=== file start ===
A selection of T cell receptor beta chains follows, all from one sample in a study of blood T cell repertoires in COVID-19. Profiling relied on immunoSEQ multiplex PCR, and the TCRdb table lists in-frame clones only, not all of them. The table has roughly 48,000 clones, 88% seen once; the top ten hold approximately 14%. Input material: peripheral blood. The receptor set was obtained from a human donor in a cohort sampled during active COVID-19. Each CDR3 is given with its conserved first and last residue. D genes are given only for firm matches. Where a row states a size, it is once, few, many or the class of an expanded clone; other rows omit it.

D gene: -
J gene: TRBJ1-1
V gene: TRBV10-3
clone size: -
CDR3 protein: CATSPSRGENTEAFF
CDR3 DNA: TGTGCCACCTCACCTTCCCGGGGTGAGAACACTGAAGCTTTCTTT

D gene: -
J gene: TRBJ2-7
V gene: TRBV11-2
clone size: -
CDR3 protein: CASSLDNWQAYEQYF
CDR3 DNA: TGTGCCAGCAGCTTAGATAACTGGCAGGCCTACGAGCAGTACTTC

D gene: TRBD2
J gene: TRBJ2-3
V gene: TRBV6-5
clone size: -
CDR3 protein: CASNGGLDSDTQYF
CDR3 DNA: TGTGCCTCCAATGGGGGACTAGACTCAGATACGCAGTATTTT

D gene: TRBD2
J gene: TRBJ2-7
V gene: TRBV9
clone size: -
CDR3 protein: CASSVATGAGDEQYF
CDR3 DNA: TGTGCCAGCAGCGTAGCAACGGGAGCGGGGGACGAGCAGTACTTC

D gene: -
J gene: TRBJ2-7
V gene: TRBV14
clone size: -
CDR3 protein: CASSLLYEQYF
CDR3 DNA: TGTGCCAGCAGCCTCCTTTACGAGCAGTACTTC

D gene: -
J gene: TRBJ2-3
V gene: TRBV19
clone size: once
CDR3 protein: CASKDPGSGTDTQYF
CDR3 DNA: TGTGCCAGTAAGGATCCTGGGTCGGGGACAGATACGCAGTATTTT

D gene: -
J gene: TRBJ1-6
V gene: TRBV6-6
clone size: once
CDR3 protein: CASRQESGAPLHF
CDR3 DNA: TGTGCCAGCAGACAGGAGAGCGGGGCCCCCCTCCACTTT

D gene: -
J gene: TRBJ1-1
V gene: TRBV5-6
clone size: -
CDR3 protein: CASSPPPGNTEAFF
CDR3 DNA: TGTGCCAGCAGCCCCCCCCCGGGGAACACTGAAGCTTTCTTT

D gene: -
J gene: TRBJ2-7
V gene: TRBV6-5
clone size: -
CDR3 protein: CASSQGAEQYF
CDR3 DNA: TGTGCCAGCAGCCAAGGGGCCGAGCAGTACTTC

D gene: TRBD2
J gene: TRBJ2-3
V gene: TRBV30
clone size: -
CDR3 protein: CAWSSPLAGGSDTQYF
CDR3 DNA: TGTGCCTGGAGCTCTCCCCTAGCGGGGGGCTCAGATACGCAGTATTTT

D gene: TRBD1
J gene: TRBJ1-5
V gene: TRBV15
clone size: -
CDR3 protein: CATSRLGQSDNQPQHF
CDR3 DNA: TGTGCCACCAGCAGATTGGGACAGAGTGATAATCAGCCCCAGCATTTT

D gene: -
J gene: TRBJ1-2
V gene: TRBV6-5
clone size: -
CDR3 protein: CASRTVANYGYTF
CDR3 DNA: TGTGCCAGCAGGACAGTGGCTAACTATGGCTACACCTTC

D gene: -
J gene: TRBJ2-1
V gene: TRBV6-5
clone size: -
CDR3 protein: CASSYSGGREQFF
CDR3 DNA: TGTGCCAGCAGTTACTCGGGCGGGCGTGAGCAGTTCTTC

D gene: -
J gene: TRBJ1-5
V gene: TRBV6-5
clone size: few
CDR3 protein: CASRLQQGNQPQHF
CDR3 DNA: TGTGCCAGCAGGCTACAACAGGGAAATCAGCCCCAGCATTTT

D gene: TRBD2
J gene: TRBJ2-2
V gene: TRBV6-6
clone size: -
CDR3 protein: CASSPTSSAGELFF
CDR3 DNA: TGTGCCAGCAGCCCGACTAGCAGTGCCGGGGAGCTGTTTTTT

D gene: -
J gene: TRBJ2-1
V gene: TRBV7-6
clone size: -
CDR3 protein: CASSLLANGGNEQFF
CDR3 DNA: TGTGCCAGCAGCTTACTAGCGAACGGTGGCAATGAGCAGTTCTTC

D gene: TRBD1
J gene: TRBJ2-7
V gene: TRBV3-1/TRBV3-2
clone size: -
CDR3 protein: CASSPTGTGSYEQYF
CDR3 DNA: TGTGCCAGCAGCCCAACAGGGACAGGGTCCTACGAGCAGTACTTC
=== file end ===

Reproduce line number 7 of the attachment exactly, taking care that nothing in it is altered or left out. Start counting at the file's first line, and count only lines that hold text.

CDR3 DNA: TGTGCCACCTCACCTTCCCGGGGTGAGAACACTGAAGCTTTCTTT